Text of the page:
What are ‘Financial Statements’
Financial statements for businesses usually include income statements, balance sheets, statements of retained earnings and cash flows. It is standard practice for businesses to present financial statements that adhere to generally accepted accounting principles (GAAP) to maintain continuity of information and presentation across international borders. Financial statements are often audited by government agencies, accountants, firms, etc. to ensure accuracy and for tax, financing or investing purposes.
BREAKING DOWN ‘Financial Statements’
Financial analysts rely on data to analyze the performance of, and make predictions about, the future direction of a company’s stock price. One of the most important resources of reliable and audited financial data is the annual report, which contains the firm’s financial statements. The three main financial statements are the income statement, balance sheet and cash flow statement.
The balance sheet provides an overview of assets, liabilities and stockholders’ equity as a snapshot in time. The date at the top of the balance sheet tells you when the snapshot was taken, which is generally the end of the fiscal year. The balance sheet equation is assets equals liabilities plus stockholders’ equity, because assets are paid for with either liabilities, such as debt, or stockholders’ equity, such as retained earnings and additional paid-in capital. Assets are listed on the balance sheet in order of liquidity. Liabilities are listed in the order in which they will be paid. Short-term or current liabilities are expected to be paid within the year, while long-term or noncurrent liabilities are debts expected to be paid after one year.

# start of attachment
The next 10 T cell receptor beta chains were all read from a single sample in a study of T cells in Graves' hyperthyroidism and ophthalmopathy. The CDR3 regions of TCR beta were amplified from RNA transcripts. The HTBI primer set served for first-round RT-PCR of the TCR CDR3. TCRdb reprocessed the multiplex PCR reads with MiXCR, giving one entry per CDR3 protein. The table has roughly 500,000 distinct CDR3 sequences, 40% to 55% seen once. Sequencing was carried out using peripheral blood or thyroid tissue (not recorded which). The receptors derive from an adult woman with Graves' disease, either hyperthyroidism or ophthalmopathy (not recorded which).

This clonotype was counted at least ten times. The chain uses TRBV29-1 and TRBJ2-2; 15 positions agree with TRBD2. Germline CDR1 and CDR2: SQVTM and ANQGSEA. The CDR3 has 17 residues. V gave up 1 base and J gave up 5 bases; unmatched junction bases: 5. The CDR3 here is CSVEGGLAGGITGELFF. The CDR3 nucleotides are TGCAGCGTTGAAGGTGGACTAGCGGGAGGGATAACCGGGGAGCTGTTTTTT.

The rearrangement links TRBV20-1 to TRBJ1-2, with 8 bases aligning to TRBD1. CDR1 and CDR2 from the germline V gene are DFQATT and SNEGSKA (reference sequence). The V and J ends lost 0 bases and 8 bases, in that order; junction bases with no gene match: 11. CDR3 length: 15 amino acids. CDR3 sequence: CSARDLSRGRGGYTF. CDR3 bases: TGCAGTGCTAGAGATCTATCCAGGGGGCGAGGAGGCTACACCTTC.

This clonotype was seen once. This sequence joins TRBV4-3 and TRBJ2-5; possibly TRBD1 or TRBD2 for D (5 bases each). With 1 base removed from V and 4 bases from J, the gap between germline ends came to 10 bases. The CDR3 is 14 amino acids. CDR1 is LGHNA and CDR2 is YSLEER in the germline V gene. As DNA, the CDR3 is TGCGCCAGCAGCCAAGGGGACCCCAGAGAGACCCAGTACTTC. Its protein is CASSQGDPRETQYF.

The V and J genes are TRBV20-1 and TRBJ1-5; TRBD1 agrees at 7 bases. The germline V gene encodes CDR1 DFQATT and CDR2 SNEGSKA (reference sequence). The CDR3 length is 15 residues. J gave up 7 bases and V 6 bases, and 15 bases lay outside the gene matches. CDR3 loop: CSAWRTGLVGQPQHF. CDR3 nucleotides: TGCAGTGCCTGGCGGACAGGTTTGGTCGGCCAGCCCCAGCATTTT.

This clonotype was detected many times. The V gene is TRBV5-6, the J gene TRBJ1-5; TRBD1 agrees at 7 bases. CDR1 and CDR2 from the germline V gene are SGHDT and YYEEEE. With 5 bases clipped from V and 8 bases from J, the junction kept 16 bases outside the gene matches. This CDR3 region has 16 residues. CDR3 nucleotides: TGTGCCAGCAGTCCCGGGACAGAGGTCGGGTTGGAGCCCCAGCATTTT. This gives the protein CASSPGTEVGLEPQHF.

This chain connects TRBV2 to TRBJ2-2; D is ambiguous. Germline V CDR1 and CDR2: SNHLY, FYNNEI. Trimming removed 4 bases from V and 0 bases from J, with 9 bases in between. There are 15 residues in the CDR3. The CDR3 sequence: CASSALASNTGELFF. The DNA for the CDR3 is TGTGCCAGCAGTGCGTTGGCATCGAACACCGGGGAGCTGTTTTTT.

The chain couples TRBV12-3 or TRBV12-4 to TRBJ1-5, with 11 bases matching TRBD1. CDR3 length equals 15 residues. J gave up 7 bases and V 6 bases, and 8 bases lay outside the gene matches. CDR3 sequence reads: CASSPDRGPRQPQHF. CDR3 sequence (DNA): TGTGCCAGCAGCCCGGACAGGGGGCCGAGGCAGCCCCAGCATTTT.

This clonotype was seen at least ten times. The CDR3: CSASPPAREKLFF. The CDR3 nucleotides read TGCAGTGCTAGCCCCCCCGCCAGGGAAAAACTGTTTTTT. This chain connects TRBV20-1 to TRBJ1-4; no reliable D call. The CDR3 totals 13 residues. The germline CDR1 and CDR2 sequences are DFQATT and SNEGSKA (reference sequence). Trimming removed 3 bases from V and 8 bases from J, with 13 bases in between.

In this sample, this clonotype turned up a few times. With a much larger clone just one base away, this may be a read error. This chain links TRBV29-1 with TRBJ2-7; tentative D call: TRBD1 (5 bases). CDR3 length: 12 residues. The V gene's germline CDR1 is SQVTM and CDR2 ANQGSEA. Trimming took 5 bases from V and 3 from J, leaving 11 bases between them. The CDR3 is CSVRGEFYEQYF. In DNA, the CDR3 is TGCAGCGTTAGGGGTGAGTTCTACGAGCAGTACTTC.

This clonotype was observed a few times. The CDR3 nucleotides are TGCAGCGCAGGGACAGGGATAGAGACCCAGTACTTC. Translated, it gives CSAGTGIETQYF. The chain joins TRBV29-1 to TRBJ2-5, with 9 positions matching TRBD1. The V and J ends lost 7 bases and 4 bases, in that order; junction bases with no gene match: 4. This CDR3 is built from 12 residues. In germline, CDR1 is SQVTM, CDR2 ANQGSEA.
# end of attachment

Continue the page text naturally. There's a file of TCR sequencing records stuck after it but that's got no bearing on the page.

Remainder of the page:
Unlike the balance sheet, the income statement covers a range of time, which is a year for annual financial statements and a quarter for quarterly financial statements. The income statement provides an overview of revenues, expenses, net income and earnings per share. It usually provides two to three years of data for comparison.
Cash Flow Statement
The cash flow statement merges the balance sheet and the income statement. Due to accounting convention, net income can fall out of alignment with cash flow. The cash flow statement reconciles the income statement with the balance sheet in three major business activities. These activities include operating, investing and financing activities. Operating activities include cash flows made from regular business operations. Investing activities include cash flows due to the buying and selling of assets such as real estate and equipment. Financing activities include cash flows from debt and equity. This is where analysts can also find the amount of dividends paid and/or dollar value of shares repurchased.